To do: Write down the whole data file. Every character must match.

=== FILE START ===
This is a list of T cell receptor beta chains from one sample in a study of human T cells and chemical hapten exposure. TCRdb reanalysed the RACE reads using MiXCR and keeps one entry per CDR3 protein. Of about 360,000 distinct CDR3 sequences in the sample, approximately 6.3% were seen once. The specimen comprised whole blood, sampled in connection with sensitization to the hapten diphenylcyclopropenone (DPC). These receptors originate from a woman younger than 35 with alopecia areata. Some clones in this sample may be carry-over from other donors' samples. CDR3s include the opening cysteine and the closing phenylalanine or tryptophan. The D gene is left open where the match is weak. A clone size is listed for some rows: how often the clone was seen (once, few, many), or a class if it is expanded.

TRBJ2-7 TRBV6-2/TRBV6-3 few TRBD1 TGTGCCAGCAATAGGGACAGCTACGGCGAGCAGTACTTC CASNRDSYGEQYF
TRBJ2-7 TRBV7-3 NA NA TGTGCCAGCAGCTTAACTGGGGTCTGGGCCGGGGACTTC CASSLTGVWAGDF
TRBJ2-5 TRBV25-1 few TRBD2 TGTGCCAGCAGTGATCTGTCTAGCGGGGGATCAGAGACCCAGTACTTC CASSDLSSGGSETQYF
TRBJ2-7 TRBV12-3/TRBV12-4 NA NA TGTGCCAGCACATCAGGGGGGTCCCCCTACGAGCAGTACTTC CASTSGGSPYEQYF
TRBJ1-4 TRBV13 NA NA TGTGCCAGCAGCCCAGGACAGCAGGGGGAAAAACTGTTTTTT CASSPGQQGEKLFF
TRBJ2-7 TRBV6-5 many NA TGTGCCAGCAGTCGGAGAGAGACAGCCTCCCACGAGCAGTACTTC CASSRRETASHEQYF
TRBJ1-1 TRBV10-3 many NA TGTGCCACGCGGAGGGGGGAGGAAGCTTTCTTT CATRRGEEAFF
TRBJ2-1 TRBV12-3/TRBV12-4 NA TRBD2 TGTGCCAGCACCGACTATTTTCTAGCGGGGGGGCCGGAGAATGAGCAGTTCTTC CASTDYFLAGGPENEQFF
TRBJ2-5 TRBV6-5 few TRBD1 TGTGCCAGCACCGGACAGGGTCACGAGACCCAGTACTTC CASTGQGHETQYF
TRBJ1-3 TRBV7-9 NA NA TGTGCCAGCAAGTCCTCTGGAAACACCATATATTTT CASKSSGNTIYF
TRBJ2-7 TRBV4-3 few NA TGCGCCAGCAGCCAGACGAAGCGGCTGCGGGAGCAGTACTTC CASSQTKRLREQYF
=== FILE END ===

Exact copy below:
This is a list of T cell receptor beta chains from one sample in a study of human T cells and chemical hapten exposure. TCRdb reanalysed the RACE reads using MiXCR and keeps one entry per CDR3 protein. Of about 360,000 distinct CDR3 sequences in the sample, approximately 6.3% were seen once. The specimen comprised whole blood, sampled in connection with sensitization to the hapten diphenylcyclopropenone (DPC). These receptors originate from a woman younger than 35 with alopecia areata. Some clones in this sample may be carry-over from other donors' samples. CDR3s include the opening cysteine and the closing phenylalanine or tryptophan. The D gene is left open where the match is weak. A clone size is listed for some rows: how often the clone was seen (once, few, many), or a class if it is expanded.

TRBJ2-7 TRBV6-2/TRBV6-3 few TRBD1 TGTGCCAGCAATAGGGACAGCTACGGCGAGCAGTACTTC CASNRDSYGEQYF
TRBJ2-7 TRBV7-3 NA NA TGTGCCAGCAGCTTAACTGGGGTCTGGGCCGGGGACTTC CASSLTGVWAGDF
TRBJ2-5 TRBV25-1 few TRBD2 TGTGCCAGCAGTGATCTGTCTAGCGGGGGATCAGAGACCCAGTACTTC CASSDLSSGGSETQYF
TRBJ2-7 TRBV12-3/TRBV12-4 NA NA TGTGCCAGCACATCAGGGGGGTCCCCCTACGAGCAGTACTTC CASTSGGSPYEQYF
TRBJ1-4 TRBV13 NA NA TGTGCCAGCAGCCCAGGACAGCAGGGGGAAAAACTGTTTTTT CASSPGQQGEKLFF
TRBJ2-7 TRBV6-5 many NA TGTGCCAGCAGTCGGAGAGAGACAGCCTCCCACGAGCAGTACTTC CASSRRETASHEQYF
TRBJ1-1 TRBV10-3 many NA TGTGCCACGCGGAGGGGGGAGGAAGCTTTCTTT CATRRGEEAFF
TRBJ2-1 TRBV12-3/TRBV12-4 NA TRBD2 TGTGCCAGCACCGACTATTTTCTAGCGGGGGGGCCGGAGAATGAGCAGTTCTTC CASTDYFLAGGPENEQFF
TRBJ2-5 TRBV6-5 few TRBD1 TGTGCCAGCACCGGACAGGGTCACGAGACCCAGTACTTC CASTGQGHETQYF
TRBJ1-3 TRBV7-9 NA NA TGTGCCAGCAAGTCCTCTGGAAACACCATATATTTT CASKSSGNTIYF
TRBJ2-7 TRBV4-3 few NA TGCGCCAGCAGCCAGACGAAGCGGCTGCGGGAGCAGTACTTC CASSQTKRLREQYF